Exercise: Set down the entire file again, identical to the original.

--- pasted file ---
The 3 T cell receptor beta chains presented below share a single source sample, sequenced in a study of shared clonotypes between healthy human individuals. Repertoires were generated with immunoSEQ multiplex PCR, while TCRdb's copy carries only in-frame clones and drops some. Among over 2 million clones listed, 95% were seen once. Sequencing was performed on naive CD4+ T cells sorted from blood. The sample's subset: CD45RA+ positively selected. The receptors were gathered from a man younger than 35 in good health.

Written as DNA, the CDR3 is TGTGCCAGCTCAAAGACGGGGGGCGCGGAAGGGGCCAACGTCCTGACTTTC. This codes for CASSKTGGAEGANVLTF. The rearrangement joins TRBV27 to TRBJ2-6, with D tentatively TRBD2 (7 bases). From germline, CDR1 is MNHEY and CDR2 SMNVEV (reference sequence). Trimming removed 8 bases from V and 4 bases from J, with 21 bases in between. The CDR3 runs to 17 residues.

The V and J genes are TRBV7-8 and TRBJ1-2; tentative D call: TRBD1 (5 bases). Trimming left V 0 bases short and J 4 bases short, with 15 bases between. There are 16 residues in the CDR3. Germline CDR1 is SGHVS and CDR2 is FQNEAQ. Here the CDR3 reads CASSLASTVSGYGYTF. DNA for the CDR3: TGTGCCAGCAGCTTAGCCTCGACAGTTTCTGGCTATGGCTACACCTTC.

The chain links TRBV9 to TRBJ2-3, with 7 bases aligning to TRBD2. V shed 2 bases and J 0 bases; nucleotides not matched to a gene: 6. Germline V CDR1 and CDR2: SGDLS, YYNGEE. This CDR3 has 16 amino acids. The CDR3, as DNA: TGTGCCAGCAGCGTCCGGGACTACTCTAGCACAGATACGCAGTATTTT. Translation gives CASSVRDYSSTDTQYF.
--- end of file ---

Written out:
The 3 T cell receptor beta chains presented below share a single source sample, sequenced in a study of shared clonotypes between healthy human individuals. Repertoires were generated with immunoSEQ multiplex PCR, while TCRdb's copy carries only in-frame clones and drops some. Among over 2 million clones listed, 95% were seen once. Sequencing was performed on naive CD4+ T cells sorted from blood. The sample's subset: CD45RA+ positively selected. The receptors were gathered from a man younger than 35 in good health.

Written as DNA, the CDR3 is TGTGCCAGCTCAAAGACGGGGGGCGCGGAAGGGGCCAACGTCCTGACTTTC. This codes for CASSKTGGAEGANVLTF. The rearrangement joins TRBV27 to TRBJ2-6, with D tentatively TRBD2 (7 bases). From germline, CDR1 is MNHEY and CDR2 SMNVEV (reference sequence). Trimming removed 8 bases from V and 4 bases from J, with 21 bases in between. The CDR3 runs to 17 residues.

The V and J genes are TRBV7-8 and TRBJ1-2; tentative D call: TRBD1 (5 bases). Trimming left V 0 bases short and J 4 bases short, with 15 bases between. There are 16 residues in the CDR3. Germline CDR1 is SGHVS and CDR2 is FQNEAQ. Here the CDR3 reads CASSLASTVSGYGYTF. DNA for the CDR3: TGTGCCAGCAGCTTAGCCTCGACAGTTTCTGGCTATGGCTACACCTTC.

The chain links TRBV9 to TRBJ2-3, with 7 bases aligning to TRBD2. V shed 2 bases and J 0 bases; nucleotides not matched to a gene: 6. Germline V CDR1 and CDR2: SGDLS, YYNGEE. This CDR3 has 16 amino acids. The CDR3, as DNA: TGTGCCAGCAGCGTCCGGGACTACTCTAGCACAGATACGCAGTATTTT. Translation gives CASSVRDYSSTDTQYF.